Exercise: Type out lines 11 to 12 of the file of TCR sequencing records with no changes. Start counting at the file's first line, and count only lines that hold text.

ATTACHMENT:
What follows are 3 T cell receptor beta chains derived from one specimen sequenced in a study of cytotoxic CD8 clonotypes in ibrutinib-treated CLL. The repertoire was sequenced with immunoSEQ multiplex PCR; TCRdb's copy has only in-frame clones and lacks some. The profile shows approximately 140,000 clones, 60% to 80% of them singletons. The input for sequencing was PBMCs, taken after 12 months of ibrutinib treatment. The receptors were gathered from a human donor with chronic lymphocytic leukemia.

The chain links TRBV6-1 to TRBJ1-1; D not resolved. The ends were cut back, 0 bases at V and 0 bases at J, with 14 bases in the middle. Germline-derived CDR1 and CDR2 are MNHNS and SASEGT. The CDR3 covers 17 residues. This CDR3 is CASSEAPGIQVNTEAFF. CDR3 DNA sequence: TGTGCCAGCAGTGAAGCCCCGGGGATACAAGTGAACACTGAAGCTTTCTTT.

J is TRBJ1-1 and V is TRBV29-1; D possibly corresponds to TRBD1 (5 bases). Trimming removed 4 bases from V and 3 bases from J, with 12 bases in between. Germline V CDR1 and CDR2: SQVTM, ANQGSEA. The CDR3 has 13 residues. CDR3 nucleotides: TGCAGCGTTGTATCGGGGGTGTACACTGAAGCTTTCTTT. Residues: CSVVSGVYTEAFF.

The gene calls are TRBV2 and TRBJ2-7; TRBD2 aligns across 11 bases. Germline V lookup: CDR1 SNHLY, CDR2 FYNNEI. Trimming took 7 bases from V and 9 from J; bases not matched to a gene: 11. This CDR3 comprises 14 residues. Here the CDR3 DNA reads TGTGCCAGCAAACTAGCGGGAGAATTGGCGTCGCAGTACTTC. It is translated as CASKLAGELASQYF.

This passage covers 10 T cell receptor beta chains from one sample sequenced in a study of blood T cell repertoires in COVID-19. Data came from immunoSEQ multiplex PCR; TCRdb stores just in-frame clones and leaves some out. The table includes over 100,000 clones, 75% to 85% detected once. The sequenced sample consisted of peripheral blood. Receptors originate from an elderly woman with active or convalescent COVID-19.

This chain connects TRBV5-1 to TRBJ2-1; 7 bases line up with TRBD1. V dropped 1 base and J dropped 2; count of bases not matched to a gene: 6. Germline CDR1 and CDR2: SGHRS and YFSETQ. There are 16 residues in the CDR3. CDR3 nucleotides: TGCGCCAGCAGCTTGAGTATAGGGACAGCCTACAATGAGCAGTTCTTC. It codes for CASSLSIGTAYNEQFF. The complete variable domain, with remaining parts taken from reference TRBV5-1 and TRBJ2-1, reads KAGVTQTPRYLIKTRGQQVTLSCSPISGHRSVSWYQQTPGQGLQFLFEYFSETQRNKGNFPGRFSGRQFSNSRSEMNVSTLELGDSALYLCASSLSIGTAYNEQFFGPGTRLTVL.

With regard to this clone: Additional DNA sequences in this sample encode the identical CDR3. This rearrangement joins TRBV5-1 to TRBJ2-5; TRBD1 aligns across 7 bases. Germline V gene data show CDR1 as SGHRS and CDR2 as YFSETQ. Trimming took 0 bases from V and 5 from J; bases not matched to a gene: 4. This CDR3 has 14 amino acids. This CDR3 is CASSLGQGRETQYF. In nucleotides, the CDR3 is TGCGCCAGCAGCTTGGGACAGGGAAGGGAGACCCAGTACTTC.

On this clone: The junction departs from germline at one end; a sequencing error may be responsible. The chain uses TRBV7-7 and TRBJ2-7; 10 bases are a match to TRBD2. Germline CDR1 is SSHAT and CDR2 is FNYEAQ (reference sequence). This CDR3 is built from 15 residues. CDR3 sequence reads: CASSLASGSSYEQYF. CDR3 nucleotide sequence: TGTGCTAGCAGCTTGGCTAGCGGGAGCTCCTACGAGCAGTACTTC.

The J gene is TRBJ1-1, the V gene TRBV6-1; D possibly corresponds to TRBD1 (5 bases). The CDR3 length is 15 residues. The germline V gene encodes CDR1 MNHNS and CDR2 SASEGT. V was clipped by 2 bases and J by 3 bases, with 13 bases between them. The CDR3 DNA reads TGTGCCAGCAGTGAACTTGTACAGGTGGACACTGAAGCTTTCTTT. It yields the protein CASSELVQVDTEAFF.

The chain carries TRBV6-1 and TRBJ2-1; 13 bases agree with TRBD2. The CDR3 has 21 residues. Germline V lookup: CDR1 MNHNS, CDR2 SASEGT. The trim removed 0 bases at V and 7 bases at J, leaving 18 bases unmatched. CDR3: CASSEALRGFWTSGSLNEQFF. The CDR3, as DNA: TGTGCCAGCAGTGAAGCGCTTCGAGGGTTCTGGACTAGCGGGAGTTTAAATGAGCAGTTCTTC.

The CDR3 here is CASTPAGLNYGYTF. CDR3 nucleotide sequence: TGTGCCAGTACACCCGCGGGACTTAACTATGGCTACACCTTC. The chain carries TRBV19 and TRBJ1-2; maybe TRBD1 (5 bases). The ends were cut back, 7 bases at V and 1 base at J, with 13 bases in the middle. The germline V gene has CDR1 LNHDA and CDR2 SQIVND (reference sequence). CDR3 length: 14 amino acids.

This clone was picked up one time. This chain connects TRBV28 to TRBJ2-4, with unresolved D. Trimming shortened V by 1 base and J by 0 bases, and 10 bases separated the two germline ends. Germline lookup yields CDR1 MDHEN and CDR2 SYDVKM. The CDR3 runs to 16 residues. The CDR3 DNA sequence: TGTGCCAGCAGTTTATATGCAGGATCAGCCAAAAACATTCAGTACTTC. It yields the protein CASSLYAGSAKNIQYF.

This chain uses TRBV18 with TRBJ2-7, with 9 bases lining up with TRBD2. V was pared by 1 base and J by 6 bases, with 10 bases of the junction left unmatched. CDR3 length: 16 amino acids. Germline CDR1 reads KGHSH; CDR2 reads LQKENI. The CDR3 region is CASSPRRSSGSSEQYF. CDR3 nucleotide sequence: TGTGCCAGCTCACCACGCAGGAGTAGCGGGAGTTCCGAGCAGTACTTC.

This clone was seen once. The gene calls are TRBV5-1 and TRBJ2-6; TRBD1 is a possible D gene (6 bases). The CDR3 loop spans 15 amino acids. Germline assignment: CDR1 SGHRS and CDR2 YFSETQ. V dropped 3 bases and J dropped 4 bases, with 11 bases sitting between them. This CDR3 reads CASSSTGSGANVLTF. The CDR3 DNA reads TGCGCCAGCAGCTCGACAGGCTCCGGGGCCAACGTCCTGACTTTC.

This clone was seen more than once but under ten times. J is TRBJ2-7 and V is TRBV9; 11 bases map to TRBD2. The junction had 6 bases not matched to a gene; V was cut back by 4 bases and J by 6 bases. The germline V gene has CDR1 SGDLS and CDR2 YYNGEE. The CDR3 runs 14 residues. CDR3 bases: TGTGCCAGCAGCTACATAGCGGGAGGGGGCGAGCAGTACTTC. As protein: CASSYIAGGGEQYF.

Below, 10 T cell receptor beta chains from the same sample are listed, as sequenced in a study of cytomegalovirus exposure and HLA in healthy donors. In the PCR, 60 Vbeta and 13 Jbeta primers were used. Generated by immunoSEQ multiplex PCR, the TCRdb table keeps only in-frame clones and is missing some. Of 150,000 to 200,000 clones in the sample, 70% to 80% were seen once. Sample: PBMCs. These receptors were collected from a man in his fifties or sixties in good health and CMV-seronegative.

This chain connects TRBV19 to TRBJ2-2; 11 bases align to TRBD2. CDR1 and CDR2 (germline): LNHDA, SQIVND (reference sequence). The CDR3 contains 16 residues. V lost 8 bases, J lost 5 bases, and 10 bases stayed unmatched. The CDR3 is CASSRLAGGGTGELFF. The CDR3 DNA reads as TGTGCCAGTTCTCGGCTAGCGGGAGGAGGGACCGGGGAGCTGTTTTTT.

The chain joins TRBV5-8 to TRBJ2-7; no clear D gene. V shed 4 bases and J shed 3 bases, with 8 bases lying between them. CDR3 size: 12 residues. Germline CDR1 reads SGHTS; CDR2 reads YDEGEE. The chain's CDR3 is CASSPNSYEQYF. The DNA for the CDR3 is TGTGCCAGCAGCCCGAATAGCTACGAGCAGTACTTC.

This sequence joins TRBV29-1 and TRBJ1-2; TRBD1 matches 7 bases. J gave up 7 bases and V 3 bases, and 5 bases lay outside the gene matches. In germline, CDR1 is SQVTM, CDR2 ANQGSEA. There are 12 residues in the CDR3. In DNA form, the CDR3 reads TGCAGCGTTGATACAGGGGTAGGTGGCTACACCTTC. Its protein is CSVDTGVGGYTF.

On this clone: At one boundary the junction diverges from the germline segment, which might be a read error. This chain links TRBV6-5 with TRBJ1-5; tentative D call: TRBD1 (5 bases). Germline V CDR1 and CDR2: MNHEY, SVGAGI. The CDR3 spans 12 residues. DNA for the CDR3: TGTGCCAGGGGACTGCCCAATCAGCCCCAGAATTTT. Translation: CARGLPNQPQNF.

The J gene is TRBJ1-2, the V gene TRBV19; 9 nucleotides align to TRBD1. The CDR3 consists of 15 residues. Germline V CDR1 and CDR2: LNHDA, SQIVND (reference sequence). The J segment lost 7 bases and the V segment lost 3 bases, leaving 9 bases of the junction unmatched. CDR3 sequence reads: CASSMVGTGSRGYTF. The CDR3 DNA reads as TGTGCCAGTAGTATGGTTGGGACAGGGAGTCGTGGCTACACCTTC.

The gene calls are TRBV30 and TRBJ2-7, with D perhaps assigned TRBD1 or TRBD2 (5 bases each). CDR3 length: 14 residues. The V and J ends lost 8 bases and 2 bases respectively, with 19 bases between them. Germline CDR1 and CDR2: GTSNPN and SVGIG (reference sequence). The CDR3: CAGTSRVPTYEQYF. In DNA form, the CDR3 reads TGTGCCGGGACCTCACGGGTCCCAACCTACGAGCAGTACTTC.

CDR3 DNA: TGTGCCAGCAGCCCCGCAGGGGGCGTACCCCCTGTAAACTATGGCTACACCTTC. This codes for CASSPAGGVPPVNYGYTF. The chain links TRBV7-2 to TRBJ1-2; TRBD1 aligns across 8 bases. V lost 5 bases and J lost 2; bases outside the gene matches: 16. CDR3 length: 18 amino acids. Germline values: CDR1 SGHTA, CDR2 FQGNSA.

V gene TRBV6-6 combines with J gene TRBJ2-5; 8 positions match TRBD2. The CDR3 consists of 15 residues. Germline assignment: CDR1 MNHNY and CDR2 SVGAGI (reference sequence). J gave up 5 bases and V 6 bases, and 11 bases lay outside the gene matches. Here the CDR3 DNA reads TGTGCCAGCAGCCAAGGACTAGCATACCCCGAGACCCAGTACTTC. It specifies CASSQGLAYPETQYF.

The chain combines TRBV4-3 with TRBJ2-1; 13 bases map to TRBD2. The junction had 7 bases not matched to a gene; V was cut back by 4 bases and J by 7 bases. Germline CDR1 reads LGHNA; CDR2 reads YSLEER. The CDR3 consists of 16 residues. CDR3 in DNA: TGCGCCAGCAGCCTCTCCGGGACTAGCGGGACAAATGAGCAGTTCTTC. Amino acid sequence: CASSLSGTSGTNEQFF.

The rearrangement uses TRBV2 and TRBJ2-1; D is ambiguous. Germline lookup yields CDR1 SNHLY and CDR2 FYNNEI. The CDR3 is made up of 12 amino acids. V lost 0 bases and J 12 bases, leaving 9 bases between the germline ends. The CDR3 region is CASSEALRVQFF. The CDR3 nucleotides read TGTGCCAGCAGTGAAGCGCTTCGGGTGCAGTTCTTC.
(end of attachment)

The CDR3 here is CASTPAGLNYGYTF. CDR3 nucleotide sequence: TGTGCCAGTACACCCGCGGGACTTAACTATGGCTACACCTTC. The chain carries TRBV19 and TRBJ1-2; maybe TRBD1 (5 bases). The ends were cut back, 7 bases at V and 1 base at J, with 13 bases in the middle. The germline V gene has CDR1 LNHDA and CDR2 SQIVND (reference sequence). CDR3 length: 14 amino acids.

This clone was picked up one time. This chain connects TRBV28 to TRBJ2-4, with unresolved D. Trimming shortened V by 1 base and J by 0 bases, and 10 bases separated the two germline ends. Germline lookup yields CDR1 MDHEN and CDR2 SYDVKM. The CDR3 runs to 16 residues. The CDR3 DNA sequence: TGTGCCAGCAGTTTATATGCAGGATCAGCCAAAAACATTCAGTACTTC. It yields the protein CASSLYAGSAKNIQYF.